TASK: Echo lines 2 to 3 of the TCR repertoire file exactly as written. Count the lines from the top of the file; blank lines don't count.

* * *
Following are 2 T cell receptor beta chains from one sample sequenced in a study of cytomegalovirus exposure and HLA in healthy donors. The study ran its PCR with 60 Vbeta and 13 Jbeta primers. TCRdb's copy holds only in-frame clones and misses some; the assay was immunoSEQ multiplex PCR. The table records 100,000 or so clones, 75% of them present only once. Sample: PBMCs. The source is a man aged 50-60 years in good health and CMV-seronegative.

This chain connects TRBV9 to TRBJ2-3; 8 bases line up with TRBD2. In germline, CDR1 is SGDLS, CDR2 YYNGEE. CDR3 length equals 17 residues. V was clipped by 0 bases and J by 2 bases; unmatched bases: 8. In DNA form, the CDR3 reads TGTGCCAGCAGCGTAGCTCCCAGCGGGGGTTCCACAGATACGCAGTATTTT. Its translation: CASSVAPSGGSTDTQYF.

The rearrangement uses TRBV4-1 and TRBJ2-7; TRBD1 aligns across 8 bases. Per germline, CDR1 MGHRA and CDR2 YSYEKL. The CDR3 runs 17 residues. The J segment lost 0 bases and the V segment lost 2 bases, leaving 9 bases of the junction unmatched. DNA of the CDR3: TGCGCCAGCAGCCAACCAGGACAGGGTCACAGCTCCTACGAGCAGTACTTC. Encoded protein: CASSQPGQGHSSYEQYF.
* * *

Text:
This chain connects TRBV9 to TRBJ2-3; 8 bases line up with TRBD2. In germline, CDR1 is SGDLS, CDR2 YYNGEE. CDR3 length equals 17 residues. V was clipped by 0 bases and J by 2 bases; unmatched bases: 8. In DNA form, the CDR3 reads TGTGCCAGCAGCGTAGCTCCCAGCGGGGGTTCCACAGATACGCAGTATTTT. Its translation: CASSVAPSGGSTDTQYF.

The rearrangement uses TRBV4-1 and TRBJ2-7; TRBD1 aligns across 8 bases. Per germline, CDR1 MGHRA and CDR2 YSYEKL. The CDR3 runs 17 residues. The J segment lost 0 bases and the V segment lost 2 bases, leaving 9 bases of the junction unmatched. DNA of the CDR3: TGCGCCAGCAGCCAACCAGGACAGGGTCACAGCTCCTACGAGCAGTACTTC. Encoded protein: CASSQPGQGHSSYEQYF.